(Thanks to Dieter Britz for the excellent comments, and to Craig Burley
  for the corrections)

 A small glossary
 ACTIVATION RECORD Context associated with a given execution of a procedure
 CONTEXT           The state (values) of all variables at a given time
 ENTRY POINT       The place in the code where a routine starts executing
 INSTANCE          Another word for procedure activation
 INVOCATION        Calling a procedure
 STACK             A dynamic data structure (see below)
 STACK POINTER     A variable keeping the place of the stack's top
 STATIC MEMORY     Pre-allocated by the compiler (at compile time)

 Recursion is calling a procedure from itself, directly (simple recursion)
 or via calls to other procedures (mutual recursion). FORTRAN 77 does not 
 allow recursion, Fortran 90 does, (recursive routines must be explicitly 
 declared so).

 Most FORTRAN 77 compilers allow recursion, some (e.g. DEC) require 
 using a compiler option (see compiler options chapter). The GNU g77,
 which conforms strictly to the Fortran 77 standard, doesn't allow 
 recursion at all.

 Recursion is usually less computationally efficient, compiler generated 
 procedure calls introduce overhead when storing all variables before a
 procedure call and loading them back upon entering the procedure.

 Automatic optimizations reduce the overhead associated with procedure
 calls by eliminating redundant store/load operations to some degree, 
 but of course hand optimizing may improve upon that.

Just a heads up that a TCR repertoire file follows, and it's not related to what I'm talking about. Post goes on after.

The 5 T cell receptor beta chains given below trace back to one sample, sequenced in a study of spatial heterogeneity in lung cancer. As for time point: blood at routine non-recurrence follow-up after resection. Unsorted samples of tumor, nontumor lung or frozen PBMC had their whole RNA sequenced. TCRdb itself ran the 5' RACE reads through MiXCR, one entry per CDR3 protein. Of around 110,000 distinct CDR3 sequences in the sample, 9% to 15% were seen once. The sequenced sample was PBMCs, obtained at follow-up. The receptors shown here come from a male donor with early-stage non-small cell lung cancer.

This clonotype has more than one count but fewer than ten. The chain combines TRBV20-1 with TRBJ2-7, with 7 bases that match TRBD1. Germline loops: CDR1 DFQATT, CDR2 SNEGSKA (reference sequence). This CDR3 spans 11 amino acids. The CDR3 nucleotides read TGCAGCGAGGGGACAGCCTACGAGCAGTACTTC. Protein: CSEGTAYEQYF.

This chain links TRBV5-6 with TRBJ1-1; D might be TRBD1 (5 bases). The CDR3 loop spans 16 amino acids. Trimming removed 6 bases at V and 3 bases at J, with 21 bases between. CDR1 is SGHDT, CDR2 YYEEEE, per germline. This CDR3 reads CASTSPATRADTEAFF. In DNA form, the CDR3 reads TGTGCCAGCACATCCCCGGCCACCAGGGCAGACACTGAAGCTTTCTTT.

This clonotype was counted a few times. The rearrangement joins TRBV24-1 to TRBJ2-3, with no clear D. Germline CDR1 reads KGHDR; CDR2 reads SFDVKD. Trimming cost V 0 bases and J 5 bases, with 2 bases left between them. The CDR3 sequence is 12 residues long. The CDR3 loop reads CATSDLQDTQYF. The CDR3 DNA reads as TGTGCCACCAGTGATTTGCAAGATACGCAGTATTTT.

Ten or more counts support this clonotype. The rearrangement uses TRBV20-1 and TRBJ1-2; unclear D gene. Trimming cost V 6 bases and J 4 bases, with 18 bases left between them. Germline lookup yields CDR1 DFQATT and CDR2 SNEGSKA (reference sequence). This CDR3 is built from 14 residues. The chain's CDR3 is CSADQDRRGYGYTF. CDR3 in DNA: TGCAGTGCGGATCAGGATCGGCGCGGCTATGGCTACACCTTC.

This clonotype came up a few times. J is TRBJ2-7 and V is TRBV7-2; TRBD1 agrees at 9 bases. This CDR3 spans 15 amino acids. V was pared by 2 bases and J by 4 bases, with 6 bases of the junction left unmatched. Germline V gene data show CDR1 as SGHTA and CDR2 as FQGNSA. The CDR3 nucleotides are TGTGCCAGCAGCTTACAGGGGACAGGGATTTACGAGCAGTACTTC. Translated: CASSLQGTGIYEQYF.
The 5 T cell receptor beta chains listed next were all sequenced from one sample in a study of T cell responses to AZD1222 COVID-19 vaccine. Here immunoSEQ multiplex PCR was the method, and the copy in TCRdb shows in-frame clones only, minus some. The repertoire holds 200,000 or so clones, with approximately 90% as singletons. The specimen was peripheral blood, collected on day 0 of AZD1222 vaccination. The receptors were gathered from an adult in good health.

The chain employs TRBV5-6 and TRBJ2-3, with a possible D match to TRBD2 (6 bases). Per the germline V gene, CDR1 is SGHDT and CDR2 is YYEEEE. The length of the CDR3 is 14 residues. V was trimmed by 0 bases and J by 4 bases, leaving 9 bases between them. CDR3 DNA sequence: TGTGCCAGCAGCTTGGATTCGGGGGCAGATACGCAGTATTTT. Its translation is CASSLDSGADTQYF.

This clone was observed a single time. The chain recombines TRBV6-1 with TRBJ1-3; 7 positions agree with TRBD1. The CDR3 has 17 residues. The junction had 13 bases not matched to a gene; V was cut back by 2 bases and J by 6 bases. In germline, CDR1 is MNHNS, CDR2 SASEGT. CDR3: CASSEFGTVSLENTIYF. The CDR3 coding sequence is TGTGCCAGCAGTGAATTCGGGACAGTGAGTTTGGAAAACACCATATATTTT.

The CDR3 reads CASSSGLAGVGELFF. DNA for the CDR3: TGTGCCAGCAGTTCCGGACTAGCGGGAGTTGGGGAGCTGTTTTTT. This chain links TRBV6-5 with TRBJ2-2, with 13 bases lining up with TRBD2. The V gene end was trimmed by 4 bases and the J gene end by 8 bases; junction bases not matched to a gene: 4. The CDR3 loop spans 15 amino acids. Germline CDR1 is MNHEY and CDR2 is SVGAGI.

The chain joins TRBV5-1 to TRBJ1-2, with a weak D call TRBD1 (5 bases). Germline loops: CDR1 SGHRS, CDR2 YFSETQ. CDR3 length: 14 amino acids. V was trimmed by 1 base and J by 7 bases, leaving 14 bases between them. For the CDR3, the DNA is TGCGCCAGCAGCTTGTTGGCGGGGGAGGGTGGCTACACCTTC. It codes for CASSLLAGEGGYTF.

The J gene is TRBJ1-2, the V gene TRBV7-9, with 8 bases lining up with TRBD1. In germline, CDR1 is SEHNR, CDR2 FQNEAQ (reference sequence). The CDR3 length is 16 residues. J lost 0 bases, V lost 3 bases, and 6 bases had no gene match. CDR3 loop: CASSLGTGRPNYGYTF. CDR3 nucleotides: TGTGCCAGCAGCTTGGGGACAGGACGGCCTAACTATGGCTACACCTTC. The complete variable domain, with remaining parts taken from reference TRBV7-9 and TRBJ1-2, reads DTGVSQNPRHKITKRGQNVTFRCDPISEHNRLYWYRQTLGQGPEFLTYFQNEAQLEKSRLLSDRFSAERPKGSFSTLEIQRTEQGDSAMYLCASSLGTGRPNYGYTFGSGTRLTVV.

Efficiency is usually not the most important consideration when
 choosing an algorithm, in the name of good programming we already 
 agreed to gladly suffer some measure of inefficiency.

 In spite of the inherent inefficacy, recursion is important as the 
 natural solution to some problems is a recursive algorithm, 
 for example: 

    1) Identifying pixels belonging to the same 'blob'
    2) Searching a tree-structured database

 Writing a program using a recursive algorithm is usually difficult, 
 every small mistake, and in a recursive procedure, almost every 
 modification is a mistake, renders the procedure useless.

 If your compiler doesn't support recursion, or you want to write a
 fully portable program, or you want your program to be more efficient,
 you can implement a recursive algorithm by manual simulation.

 Simultaneous invocations of a procedure 
 Why the execution of recursive procedures requires special treatment?
 Non-recursive programs have the property that at any given time many 
 procedures may be 'active', but only one 'instance' of a given procedure 
 is 'active'. 

 That means that non-recursive programs can be implemented STATICALLY, 
 i.e. each of the various variables (and arrays) used in the program are 
 assigned a pre-determined location in main memory at compile time 
 (subject to relocation by the link editor).
 The characteristic property of recursion is that different invocation
 of the same procedure are active at the same time, and the variables
 associated with each invocation must be kept separately, so they may
 hold different values.

 We need to keep more than one copy of the procedure set of variables 
 (the code may be shared), one for each possible activation. Clearly
 the simple static memory allocation scheme fails for recursive procedures,
 and something more elaborate is needed. 

 Simple-minded implementation of recursion
 Let's say we want to implement a procedure that call itself, and
 for some reason or other we know that the 'call depth' is less than
 say 100 activations.

 We create 100 copies of the procedure, name them in some way to keep